Filling Those Empty Schedule Slots

access_timeApril 2, 2018

The Classes That You Should Be Taking in College

We all know that resumes are important. We all know that job searching is important. We all know that earning a position in a field that we love is important.

However, what many college students fail to realize is the drastic importance of taking courses that will be life-long assistants to their future, regardless of their major.

In order to be well-rounded and prepared for the real world, students should consider enrolling in courses that don’t necessarily tie into their major, but offer a unique perspective of society.

Not only will the following suggested courses give you more advanced knowledge going into job interviews, but they will allow you to explore with your talents, thoughts, and ideas.

1. Introduction to Microeconomics

Taking a course in finances can, of course, teach you how to keep track of your money and spend responsibly. But microeconomics is something more. It doesn’t focus solely on the individual. It provides a baseline for how our economy works, and how we as consumers can be affected by (or affect ourselves) companies and the government. These three branches of the economy tie together in ways that most students don’t understand, because they haven’t had the chance to study it. Since you are the next generation of world leaders, knowledge of basic economics (specifically microeconomics) can be extremely useful, especially if you ever consider starting your own business or diving into entrepreneurship. It will also allow you to better understand the financial and economic side of a new job. In an interview, that’s a big plus.

2. Introduction to Sociology

Knowledge of how people work, think, and act in society can be unbelievably useful in the working world. Imagine being able to pinpoint the reason why individuals are acting the way that they are. Not only will you better understand the news, your peers, and your friends, but you’ll come to a better understanding of yourself in the process. You’ll also be able to adjust your actions and reactions to a deeper sense of respect for others. In contrast with psychology, which focuses on the individual and the way their mind works, sociology focuses on patterns in the world around you. Basically, it’s all about what makes people tick.

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3. Introduction to Computer Science

Computer science is, perhaps, one of the most understudied skills in America today. Of course, there are students who are wonderful at programming and have a knack for working with codes. The rest of us tend to overlook the subject, altogether. But, if students took the time to introduce themselves to computer science, they would likely find a series of helpful skills that they didn’t even know they were capable of using. Experience with computers, programming, and basic coding can help in nearly every job position, and might even be the reason that you get a promotion over someone else. These particular skills are invaluable, and employers will jump at the chance to work with someone who can provide input on their computer system.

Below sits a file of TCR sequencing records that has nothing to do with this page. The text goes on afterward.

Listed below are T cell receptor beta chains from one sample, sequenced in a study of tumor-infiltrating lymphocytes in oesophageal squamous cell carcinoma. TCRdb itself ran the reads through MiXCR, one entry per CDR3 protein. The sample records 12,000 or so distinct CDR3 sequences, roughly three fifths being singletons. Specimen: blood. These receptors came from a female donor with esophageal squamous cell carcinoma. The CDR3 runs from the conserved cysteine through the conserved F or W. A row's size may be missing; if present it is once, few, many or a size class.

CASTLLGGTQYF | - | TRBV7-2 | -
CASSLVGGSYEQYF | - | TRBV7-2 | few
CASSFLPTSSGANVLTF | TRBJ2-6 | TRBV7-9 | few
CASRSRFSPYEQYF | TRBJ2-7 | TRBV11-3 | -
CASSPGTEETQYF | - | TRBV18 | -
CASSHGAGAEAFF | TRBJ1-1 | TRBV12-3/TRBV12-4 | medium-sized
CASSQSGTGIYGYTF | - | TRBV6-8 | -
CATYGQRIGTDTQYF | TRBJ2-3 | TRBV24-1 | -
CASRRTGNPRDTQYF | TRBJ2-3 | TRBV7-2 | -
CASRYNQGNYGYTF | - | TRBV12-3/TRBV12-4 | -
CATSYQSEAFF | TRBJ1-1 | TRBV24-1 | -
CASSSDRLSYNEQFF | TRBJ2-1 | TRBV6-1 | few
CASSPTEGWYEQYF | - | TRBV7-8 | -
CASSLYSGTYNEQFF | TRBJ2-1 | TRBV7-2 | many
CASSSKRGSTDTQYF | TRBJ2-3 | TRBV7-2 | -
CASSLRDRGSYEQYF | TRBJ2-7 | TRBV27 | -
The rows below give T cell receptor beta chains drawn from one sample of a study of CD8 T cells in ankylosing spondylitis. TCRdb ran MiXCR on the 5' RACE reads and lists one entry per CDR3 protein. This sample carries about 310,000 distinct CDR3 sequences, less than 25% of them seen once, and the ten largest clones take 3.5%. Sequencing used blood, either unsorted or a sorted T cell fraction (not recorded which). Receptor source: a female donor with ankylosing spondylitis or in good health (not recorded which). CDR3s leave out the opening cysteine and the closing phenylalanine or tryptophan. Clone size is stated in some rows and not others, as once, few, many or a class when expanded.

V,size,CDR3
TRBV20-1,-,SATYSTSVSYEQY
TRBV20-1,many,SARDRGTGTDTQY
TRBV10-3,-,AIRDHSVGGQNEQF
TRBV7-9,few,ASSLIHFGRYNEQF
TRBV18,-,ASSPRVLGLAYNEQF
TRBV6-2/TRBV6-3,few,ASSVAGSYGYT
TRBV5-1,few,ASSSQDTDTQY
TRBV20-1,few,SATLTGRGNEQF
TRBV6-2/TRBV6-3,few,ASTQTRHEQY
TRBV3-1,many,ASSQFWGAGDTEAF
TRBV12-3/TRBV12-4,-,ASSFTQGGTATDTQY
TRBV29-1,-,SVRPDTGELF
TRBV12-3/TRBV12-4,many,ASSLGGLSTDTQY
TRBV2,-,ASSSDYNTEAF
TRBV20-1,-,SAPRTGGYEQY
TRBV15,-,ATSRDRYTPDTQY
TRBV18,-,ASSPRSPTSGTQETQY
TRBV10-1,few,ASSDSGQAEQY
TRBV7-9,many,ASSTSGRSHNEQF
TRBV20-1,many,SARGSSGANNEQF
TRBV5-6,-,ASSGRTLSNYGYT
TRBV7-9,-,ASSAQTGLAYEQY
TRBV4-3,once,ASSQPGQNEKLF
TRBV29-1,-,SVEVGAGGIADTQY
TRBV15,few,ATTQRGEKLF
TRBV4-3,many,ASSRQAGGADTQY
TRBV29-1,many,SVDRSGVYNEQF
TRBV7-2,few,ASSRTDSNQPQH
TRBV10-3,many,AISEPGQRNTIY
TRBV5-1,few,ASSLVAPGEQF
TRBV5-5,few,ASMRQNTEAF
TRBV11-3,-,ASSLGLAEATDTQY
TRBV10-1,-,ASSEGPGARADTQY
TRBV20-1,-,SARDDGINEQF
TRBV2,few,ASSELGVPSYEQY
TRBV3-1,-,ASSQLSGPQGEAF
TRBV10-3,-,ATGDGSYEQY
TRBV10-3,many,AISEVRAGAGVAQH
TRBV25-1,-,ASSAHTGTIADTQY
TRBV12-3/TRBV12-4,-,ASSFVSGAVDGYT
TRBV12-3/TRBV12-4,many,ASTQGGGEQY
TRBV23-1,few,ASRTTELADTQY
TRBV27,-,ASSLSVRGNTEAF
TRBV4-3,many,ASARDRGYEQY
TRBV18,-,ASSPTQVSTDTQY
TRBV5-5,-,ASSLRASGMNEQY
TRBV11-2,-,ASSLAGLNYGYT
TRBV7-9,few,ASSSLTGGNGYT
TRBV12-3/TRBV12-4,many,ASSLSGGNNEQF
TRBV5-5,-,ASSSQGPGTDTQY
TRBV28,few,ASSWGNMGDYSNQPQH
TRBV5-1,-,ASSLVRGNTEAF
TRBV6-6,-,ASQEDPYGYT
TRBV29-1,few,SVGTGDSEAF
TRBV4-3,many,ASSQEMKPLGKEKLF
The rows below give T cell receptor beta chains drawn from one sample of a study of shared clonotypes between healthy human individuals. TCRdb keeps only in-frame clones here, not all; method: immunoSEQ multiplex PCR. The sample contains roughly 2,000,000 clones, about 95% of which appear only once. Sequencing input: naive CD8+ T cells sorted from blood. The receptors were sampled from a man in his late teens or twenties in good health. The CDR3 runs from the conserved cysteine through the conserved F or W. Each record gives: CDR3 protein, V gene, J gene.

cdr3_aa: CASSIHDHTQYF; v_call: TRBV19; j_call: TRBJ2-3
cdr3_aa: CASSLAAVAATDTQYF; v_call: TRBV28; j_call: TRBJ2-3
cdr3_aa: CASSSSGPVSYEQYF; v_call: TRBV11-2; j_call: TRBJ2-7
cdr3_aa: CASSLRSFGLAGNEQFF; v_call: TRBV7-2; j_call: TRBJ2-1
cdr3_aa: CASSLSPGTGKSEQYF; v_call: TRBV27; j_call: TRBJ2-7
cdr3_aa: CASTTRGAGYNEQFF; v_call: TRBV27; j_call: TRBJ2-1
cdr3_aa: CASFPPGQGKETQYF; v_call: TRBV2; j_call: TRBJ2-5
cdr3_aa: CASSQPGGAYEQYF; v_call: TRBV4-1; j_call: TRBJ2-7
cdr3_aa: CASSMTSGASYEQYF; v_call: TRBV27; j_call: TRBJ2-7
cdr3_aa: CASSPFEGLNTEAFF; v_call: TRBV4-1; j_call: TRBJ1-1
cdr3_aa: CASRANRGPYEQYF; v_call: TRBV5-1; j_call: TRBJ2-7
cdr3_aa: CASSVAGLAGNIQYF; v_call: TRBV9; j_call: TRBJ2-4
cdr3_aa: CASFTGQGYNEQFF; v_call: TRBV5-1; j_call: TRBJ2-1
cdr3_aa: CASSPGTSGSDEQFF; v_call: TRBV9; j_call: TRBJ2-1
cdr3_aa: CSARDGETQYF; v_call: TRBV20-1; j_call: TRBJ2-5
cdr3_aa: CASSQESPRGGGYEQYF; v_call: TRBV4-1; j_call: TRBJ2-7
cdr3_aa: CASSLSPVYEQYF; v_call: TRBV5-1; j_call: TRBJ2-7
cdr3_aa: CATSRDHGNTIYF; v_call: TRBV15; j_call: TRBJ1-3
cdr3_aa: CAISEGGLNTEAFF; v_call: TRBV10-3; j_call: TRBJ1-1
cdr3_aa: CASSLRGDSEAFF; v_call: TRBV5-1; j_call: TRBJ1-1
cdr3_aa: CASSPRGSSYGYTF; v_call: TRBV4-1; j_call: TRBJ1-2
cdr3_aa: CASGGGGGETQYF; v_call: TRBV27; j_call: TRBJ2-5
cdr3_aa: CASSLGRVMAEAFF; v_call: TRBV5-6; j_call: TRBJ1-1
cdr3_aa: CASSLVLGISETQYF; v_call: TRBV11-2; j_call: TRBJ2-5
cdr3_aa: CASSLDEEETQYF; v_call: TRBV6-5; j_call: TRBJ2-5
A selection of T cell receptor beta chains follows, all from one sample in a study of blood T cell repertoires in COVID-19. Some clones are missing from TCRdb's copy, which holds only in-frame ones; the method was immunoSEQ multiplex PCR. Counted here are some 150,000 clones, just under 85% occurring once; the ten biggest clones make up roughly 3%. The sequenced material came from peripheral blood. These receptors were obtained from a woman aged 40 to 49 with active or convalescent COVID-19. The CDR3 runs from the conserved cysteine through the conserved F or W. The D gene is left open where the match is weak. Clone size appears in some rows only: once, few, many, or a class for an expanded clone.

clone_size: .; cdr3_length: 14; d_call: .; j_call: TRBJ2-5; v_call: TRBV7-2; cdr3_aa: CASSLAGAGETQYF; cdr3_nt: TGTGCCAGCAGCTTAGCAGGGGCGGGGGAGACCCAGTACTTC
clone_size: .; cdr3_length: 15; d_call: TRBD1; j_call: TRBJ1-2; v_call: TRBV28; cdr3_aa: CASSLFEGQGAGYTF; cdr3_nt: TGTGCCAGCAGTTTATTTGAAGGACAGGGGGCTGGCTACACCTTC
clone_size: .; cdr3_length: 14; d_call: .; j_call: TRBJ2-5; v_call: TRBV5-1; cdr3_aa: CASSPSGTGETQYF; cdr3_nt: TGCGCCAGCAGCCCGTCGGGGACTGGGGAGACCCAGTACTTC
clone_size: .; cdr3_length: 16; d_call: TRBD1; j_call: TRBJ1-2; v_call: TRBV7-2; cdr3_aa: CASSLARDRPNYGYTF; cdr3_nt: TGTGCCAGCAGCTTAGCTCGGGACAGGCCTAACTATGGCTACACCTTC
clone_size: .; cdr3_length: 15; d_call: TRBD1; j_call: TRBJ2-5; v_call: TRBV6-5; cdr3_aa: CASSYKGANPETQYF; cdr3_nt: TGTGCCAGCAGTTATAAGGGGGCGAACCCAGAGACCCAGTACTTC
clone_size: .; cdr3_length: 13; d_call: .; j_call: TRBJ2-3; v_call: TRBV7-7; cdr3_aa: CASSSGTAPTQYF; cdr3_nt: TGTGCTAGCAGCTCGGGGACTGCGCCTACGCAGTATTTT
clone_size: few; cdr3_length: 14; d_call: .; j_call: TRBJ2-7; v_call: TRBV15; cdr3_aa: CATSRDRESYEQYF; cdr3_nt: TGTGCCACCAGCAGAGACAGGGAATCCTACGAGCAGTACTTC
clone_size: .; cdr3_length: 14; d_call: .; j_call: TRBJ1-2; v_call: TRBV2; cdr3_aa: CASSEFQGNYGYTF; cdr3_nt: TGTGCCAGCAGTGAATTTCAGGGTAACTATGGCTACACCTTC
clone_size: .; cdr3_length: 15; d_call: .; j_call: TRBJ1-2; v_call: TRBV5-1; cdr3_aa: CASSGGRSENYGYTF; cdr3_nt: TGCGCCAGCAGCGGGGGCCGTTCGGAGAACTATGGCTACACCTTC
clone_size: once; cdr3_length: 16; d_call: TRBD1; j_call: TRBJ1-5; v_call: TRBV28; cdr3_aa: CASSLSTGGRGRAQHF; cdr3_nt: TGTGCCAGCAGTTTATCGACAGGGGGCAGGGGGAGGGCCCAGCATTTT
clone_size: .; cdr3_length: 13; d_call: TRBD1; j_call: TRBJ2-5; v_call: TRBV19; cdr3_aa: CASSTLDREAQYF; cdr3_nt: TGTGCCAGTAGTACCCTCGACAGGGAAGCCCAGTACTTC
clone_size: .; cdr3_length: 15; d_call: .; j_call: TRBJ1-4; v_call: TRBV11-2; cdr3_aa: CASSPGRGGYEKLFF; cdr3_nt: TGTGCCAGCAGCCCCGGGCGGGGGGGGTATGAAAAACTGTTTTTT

4. Intercultural Relations

Of all of the courses listed here, intercultural relations is the most important, by far. In today’s economy, we work more with immigrants and international citizens than ever before. We’ve learned that, in order to succeed, we must all work together. But that doesn’t mean our cultures and morals line up perfectly with one another. We were all raised in different environments, and taught to think in different ways. By taking an intercultural relations course, you are helping minimize the gap. You’ll have a better understanding of other cultures, allowing you to work more compatibly in your position.

5. Any Literature Course

Yes, taking an English course can be a nightmare for some students, who hate to read and write. Not everyone loves cracking open a book. But, aside from taking a composition course, enrolling in a literature course might be the best thing you’ve ever done for yourself. Imagine a class where you read one book each week, then discuss it for an hour or two. Think about all of the things that you could learn about yourself, others, and the way people think, simply by reading. A good literature course works very much like a book club. You are given the opportunity to work with a medium, and then share your opinions with other people. These kinds of courses are great practice for the real world, and they help develop your sense of deeper knowledge.

These are just a few of the suggested courses that can help you earn the respect of your future employer, in the long run. College (for most students) only takes place over a span of four years. You should take advantage of every opportunity while you can. If you have room for electives and free time, fill your schedule with courses that are going to make you well-rounded and ready for anything. Many times, these end up being the classes that you remember.

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